I have not watched very many episodes of ESPN’s Around The Horn, where sports columnists from around the nation banter and debate the day’s hot topics in sports and sometimes pop culture. I can say, however, that of the shows I have watched, Dallas Morning News columnist Tim Cowlishaw (@TimCowlishaw) has generally been the guy I most enjoyed hearing from.
First and foremost, unlike too many of his castmates, Cowlishaw never yelled or said or did silly things to draw attention to himself. Knowledgeable and respectful of sports history, he also always seemed to have an apt movie quote or song lyric at his fingertips to make a point. His taste in TV shows — The Wire, Justified, It’s Always Sunny In Philadelphia and Archer — runs eerily parallel to mine.
Sealing the deal is his interest in hockey and NASCAR, and his polite but futile attempts to inject those sports into the conversation on an ESPN show (we all know the “Worldwide Leader in Sports” cares little for the NHL and only slightly less about NASCAR).
Bottom line: Tim Cowlishaw always seemed to me to be the kind of guy you’d like to sit down and have a beer with, maybe while catching a game or enjoying a dinner. He’d have great stories to tell about his years covering the Dallas Cowboys and Stars, or the San Francisco Giants, and could quote lines from your favorite movies or TV shows.
After reading Cowlishaw’s Drunk On Sports, only one thing about my assessment has changed: I’d still love to sit down with him, to chat about sports or Raylan Givens or maybe Omar Little, but I know we wouldn’t be drinking beer or vodka and cranberry juice. Because as Cowlishaw details in this candid and highly readable memoir, his thirty-five year affair with alcohol ended in 2009 after a tumultuous couple of years that included a DUI and two trips to the hospital emergency room, the first with a blood alcohol level of .266.
Eschewing rehab or AA sessions — although he is quick to point out how important those paths have been for so many — Cowlishaw quit drinking by simply stopping when he finally realized how important it was to his family and his health that he do so. This highlights what to me has always been a terribly important fact: people will not stop addictive behavior until they are ready to.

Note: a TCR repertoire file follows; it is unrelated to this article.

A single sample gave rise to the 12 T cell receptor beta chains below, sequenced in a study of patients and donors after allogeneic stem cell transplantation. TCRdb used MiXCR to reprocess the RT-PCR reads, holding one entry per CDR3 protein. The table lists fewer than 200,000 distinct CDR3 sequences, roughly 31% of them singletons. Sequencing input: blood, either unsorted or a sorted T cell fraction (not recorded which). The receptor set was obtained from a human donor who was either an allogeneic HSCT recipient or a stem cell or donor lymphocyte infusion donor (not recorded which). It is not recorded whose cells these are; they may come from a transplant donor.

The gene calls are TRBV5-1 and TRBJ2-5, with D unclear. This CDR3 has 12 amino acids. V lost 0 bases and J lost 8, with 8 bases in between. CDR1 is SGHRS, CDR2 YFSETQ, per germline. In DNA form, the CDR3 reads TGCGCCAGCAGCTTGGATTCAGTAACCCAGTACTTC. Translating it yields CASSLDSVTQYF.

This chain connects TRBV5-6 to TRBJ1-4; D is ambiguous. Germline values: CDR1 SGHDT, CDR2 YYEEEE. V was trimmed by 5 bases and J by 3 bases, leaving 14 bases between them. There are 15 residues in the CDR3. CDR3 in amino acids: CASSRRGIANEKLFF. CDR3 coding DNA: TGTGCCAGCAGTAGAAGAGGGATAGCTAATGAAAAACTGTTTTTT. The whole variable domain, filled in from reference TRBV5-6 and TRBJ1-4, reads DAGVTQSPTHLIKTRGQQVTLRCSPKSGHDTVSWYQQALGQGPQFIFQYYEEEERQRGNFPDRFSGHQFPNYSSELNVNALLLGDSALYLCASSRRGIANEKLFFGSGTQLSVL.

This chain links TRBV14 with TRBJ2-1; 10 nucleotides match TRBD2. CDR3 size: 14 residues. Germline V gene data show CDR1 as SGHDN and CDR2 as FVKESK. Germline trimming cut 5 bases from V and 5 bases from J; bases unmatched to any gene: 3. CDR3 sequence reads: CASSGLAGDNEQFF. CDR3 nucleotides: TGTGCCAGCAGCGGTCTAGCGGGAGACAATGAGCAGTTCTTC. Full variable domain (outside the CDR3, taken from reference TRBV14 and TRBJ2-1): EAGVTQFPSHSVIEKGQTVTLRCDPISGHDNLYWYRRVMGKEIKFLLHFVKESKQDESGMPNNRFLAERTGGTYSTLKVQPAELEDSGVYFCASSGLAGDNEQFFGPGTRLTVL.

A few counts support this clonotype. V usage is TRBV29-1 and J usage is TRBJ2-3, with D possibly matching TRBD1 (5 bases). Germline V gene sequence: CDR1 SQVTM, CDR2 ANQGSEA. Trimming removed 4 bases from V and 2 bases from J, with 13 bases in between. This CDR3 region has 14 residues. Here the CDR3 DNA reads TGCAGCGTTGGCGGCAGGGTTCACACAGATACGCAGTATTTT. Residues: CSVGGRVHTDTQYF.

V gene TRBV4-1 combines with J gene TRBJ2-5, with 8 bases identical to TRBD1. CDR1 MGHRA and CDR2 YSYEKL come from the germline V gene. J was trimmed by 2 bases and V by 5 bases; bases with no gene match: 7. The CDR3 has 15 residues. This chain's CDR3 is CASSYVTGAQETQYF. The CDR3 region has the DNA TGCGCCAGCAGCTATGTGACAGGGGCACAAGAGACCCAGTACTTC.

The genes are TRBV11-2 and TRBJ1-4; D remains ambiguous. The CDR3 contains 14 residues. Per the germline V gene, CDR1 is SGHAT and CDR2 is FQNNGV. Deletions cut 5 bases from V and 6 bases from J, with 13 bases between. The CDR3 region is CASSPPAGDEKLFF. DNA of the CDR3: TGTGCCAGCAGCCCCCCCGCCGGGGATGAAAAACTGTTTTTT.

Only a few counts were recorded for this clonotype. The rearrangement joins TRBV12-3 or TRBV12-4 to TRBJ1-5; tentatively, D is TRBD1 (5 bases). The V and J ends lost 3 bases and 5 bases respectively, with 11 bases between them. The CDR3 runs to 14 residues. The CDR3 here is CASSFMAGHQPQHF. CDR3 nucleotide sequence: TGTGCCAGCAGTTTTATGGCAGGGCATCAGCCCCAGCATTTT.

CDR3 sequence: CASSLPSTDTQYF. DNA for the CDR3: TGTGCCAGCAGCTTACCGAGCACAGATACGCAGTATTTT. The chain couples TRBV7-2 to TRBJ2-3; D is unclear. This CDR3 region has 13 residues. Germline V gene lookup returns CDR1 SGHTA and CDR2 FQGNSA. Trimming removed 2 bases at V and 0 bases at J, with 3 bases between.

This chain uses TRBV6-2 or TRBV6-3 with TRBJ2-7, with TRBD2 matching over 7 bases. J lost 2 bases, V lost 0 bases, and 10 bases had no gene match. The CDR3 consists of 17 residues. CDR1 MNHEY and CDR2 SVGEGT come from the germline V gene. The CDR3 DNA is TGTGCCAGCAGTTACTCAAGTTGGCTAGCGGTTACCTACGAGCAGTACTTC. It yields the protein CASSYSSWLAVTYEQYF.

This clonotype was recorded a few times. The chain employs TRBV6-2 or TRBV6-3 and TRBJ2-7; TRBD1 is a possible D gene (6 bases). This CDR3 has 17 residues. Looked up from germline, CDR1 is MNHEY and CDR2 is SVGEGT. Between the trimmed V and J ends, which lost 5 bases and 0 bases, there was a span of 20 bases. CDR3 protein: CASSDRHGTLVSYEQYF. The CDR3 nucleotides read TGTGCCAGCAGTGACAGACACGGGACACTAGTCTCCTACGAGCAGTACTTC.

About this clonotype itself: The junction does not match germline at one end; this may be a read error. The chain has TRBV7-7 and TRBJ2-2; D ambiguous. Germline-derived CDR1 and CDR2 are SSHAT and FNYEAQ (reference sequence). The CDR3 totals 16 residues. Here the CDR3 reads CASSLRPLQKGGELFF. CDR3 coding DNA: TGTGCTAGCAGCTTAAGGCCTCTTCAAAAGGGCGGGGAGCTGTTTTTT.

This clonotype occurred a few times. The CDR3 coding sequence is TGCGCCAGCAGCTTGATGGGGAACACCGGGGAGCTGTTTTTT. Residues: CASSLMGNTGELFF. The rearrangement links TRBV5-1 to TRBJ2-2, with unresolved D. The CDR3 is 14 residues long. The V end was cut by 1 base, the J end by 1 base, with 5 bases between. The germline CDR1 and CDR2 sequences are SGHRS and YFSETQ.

That’s not to say making that decision is the same as waving a magic wand —*presto* — and the desire to drink is gone. That desire never leaves but no one can tell an addict to stop and have it mean anything (which is why courts ordering Hollywood types like Lindsay Lohan to rehab is such a waste of time). Only the addict can decide when to stop; once the decision has been made others can help but staying sober belongs solely to the addict.
Make no mistake, this is not a doom-and-gloom tale filled with horror stories of blackouts and embarrassing social situations. Like many, Cowlishaw was adept at hiding his drinking in plain sight and his book is filled with self-deprecating humor, such as this thought in the weeks after he decided to quit:
I even wondered if they were starting to miss me at the three liquor stores that I used on a rotating basis. Doesn’t every drunk have a three-store rotation? I used two just off I-35 and one in the Uptown area closer to where I lived so that I didn’t need to buy a fifth of vodka from any of them more than once every two weeks.
— Cowlishaw, Tim (2013-03-17). Drunk on Sports (Kindle Locations 2552-2555). Vigliano Books. Kindle Edition.
The title Drunk on Sports is apt because as a kid, before he started drinking, Cowlishaw was in love with sports. Later in life, as his consumption of alcohol increased he became a highly functioning drunk who happened to cover sports, but now that his drinking days are hopefully ended he’s back to where he started: now a grown-up kid besotted with sports.
There are some very interesting behind the scenes sports anecdotes involving Dallas Cowboys owner Jerry Jones and former head coach Jimmy Johnson, as well as a whale of a dinner with the management of the Texas Rangers. One story I found particularly humorous was how, as the financial collapse of newspapers began to be felt at the Dallas Morning News in the form of employee buyouts, Cowlishaw lobbied unsuccessfully to be let go when his editors and publisher decided he was too valuable to lose.
I believe there are more people like Cowlishaw out there, hiding in plain sight, than there are stereotypical falling-down-the-stairs drunks of TV and movies. Given his visibility on TV and in print, Cowlishaw has used this book to highlight some truths about his life and behavior, and in the process perhaps suggest to others that they do the same for their own situations. He does it gently, candidly, with some humor and above all without an agenda. There is some family history and juicy sports gossip thrown in as well, because when that stuff was happening he was there with glass in hand. That was Tim Cowlishaw’s life.
But it isn’t anymore, hopefully from now on. And good for him.